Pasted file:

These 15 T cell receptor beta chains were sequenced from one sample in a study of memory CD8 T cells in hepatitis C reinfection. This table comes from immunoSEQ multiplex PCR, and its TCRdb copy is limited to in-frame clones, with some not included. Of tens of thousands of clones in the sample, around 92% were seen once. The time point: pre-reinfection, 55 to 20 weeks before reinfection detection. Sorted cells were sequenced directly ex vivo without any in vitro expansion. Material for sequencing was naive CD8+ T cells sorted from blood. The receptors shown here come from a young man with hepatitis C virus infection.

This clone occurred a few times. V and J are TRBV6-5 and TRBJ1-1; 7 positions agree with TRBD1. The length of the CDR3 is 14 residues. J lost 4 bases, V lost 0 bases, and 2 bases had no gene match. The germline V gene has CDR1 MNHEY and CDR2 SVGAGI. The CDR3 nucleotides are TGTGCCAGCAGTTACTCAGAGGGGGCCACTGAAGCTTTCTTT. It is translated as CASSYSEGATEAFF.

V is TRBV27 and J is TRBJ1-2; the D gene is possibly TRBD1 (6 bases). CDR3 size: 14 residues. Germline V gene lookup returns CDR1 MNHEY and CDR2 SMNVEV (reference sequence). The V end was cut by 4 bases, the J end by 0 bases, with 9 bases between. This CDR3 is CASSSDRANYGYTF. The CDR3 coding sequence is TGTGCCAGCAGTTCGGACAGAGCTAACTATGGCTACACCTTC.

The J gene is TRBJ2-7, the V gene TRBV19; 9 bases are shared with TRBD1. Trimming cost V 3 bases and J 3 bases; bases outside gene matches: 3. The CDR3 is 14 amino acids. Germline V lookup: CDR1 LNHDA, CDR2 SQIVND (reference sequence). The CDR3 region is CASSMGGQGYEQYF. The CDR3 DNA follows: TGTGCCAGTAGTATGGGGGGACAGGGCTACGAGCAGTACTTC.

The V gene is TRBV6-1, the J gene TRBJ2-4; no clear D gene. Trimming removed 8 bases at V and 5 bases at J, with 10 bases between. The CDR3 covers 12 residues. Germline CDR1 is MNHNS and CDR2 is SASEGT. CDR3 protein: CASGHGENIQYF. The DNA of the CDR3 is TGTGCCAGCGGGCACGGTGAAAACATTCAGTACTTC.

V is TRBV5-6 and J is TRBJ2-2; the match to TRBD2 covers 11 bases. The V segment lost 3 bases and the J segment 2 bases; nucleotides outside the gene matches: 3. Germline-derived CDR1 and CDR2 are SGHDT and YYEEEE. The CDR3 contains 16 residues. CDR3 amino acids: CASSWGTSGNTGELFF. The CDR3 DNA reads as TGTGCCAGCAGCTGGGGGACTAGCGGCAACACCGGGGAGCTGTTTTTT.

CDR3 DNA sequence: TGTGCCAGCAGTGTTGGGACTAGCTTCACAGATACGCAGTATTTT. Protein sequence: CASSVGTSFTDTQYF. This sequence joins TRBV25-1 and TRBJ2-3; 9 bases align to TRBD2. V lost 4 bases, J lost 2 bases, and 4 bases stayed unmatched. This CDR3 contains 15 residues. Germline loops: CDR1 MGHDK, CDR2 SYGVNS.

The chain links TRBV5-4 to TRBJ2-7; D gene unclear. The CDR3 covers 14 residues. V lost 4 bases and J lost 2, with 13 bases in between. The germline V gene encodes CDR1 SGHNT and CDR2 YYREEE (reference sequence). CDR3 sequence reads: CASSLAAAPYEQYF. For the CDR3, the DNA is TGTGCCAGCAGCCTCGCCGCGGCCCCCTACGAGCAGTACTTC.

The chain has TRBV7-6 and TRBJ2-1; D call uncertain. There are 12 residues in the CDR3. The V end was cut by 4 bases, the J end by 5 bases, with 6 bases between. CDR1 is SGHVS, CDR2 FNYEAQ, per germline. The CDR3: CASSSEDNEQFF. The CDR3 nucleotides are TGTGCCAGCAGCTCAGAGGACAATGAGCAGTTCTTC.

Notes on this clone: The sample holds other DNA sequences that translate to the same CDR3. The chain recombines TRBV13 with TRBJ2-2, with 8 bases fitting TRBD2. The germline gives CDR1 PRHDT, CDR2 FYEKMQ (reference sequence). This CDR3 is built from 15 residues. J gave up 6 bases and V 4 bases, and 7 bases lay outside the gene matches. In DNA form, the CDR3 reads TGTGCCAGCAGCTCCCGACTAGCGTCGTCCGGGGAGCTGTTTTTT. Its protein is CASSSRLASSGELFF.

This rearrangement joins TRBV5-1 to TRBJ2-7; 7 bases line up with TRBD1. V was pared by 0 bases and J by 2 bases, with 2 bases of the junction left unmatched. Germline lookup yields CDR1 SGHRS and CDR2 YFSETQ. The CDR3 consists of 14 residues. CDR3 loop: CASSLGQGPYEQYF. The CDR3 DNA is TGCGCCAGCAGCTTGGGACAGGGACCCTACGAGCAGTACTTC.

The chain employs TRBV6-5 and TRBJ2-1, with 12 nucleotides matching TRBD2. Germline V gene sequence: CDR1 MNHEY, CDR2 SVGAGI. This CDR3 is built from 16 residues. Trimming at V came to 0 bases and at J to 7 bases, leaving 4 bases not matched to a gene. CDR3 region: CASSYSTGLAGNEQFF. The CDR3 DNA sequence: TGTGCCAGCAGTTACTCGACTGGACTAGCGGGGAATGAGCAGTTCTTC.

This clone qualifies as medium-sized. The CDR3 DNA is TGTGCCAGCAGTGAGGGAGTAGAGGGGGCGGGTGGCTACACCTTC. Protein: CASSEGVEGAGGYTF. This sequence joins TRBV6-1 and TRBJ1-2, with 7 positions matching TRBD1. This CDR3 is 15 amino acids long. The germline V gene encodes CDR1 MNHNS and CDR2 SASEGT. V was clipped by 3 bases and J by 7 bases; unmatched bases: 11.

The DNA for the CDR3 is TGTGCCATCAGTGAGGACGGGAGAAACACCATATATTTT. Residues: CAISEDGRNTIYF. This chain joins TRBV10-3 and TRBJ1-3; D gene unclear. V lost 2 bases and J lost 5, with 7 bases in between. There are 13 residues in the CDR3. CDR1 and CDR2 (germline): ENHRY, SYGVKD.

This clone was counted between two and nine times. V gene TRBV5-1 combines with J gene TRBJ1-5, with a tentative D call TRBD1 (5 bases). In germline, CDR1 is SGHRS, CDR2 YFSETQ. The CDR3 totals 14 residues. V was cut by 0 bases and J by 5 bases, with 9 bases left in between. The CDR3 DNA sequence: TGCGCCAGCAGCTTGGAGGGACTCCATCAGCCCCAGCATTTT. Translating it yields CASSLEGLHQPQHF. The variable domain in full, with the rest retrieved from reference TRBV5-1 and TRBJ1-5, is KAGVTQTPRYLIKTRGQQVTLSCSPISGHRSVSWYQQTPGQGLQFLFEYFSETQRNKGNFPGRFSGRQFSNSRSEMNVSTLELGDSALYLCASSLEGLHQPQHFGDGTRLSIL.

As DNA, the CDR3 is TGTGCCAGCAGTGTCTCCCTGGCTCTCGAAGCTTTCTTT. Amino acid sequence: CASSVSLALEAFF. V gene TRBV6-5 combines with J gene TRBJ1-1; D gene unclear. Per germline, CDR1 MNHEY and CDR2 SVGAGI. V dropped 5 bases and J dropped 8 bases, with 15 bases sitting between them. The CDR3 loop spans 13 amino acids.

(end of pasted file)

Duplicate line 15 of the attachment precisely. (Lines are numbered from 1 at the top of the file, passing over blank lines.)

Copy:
This clone was counted between two and nine times. V gene TRBV5-1 combines with J gene TRBJ1-5, with a tentative D call TRBD1 (5 bases). In germline, CDR1 is SGHRS, CDR2 YFSETQ. The CDR3 totals 14 residues. V was cut by 0 bases and J by 5 bases, with 9 bases left in between. The CDR3 DNA sequence: TGCGCCAGCAGCTTGGAGGGACTCCATCAGCCCCAGCATTTT. Translating it yields CASSLEGLHQPQHF. The variable domain in full, with the rest retrieved from reference TRBV5-1 and TRBJ1-5, is KAGVTQTPRYLIKTRGQQVTLSCSPISGHRSVSWYQQTPGQGLQFLFEYFSETQRNKGNFPGRFSGRQFSNSRSEMNVSTLELGDSALYLCASSLEGLHQPQHFGDGTRLSIL.